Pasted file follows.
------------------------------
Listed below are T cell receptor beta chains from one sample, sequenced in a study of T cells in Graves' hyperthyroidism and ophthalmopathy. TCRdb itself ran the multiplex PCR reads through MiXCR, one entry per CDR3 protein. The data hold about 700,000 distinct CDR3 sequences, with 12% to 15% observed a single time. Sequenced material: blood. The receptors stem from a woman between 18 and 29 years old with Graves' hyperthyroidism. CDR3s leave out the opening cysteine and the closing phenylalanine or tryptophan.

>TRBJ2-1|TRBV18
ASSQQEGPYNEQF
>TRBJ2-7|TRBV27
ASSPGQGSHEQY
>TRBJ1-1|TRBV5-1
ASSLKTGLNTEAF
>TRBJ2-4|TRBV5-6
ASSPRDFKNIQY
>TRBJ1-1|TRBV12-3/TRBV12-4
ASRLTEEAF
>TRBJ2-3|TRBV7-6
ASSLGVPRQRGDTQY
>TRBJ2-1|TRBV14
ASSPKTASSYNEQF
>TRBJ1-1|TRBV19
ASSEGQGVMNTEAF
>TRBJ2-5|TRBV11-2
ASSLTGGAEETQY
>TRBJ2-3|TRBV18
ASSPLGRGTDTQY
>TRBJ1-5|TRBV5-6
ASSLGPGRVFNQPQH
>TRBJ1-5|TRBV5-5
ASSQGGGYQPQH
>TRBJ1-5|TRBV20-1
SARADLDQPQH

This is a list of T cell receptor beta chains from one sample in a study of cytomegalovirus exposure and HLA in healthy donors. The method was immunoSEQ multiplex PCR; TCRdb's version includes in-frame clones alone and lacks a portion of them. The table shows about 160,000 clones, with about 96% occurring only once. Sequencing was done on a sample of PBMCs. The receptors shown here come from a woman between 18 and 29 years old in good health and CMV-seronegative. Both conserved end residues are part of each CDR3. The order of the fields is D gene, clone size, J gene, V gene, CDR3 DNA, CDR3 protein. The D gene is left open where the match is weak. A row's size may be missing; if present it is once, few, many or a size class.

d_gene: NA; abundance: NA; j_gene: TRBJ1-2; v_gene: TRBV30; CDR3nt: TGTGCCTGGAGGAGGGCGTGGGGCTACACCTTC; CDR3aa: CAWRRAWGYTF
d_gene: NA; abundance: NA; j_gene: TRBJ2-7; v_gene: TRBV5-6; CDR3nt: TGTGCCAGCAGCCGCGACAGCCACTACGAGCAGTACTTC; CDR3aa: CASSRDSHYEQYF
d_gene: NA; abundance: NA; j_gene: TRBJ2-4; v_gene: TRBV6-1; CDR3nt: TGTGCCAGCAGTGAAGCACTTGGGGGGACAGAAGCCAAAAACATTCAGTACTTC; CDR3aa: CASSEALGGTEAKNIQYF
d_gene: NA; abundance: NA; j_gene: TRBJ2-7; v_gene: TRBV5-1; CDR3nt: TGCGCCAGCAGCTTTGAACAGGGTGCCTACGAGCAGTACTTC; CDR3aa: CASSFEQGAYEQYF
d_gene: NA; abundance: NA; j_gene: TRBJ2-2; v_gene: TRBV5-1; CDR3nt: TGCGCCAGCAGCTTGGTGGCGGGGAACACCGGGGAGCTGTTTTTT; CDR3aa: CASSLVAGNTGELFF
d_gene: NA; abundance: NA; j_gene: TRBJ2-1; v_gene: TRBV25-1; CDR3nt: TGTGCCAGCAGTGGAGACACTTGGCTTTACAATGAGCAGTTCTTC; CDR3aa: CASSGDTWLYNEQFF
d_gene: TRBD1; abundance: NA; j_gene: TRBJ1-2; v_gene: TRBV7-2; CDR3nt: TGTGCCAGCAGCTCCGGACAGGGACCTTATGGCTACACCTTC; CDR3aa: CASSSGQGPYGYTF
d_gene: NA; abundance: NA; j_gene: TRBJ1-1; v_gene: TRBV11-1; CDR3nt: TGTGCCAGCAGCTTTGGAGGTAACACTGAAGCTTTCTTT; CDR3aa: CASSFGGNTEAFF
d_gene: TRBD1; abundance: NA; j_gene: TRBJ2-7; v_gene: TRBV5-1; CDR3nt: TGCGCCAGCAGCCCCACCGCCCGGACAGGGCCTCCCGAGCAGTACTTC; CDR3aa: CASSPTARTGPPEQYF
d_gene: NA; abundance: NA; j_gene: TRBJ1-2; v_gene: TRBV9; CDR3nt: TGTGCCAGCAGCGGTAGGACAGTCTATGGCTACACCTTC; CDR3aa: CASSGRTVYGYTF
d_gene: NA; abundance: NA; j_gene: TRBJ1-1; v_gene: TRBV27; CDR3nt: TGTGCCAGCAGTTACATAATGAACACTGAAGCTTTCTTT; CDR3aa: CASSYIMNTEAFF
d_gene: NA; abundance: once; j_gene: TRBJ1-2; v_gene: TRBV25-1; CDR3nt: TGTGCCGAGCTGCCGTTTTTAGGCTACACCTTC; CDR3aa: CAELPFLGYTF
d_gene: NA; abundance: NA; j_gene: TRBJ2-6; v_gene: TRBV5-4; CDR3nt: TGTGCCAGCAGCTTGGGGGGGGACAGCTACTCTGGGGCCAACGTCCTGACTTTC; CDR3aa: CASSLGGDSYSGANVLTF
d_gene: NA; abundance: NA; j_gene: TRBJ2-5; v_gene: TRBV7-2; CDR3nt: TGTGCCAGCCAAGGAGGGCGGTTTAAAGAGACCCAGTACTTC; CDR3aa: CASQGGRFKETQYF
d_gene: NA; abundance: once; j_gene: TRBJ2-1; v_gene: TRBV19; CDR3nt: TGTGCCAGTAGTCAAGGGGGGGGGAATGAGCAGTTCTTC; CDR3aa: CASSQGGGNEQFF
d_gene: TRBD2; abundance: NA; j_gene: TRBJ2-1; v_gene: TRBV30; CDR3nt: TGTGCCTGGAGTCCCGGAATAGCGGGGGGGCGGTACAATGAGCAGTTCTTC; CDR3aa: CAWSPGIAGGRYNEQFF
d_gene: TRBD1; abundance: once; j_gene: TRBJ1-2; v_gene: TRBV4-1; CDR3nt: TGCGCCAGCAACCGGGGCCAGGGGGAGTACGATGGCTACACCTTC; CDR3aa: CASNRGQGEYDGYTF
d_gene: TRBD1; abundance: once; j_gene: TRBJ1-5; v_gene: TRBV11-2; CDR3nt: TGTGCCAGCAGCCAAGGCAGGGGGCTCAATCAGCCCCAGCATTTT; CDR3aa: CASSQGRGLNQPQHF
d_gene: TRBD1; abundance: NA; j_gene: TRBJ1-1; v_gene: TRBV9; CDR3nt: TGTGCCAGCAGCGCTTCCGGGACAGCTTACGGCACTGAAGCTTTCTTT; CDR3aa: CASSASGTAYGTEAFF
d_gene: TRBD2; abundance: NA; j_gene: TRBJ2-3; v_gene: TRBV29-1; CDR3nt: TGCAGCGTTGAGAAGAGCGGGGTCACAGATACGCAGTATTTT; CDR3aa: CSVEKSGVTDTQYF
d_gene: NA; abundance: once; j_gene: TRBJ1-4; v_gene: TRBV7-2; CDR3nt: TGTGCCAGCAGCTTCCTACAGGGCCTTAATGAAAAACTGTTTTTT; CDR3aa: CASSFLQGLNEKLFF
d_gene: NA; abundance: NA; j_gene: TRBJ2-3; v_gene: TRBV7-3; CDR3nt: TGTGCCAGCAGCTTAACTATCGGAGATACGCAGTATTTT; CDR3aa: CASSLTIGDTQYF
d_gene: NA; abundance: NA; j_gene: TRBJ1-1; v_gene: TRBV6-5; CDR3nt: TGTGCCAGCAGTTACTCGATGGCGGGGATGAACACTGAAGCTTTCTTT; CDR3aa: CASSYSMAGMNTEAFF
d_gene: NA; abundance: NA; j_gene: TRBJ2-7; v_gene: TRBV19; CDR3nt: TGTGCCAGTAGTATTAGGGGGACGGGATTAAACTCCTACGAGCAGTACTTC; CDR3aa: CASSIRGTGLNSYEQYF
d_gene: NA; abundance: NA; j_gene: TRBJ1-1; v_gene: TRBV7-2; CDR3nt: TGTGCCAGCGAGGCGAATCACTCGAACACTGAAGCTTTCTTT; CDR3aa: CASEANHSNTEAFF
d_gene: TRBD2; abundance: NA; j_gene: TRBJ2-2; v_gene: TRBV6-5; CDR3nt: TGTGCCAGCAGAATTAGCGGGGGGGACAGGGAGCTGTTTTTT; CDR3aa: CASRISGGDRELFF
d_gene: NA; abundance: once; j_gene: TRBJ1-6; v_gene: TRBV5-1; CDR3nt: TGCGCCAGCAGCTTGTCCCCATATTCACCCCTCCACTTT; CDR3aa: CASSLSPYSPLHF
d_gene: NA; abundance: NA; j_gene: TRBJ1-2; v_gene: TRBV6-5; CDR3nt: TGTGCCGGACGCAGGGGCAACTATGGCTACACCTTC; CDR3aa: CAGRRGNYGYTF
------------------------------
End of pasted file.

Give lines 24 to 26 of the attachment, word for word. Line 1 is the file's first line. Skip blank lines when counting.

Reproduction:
>TRBJ1-5|TRBV5-5
ASSQGGGYQPQH
>TRBJ1-5|TRBV20-1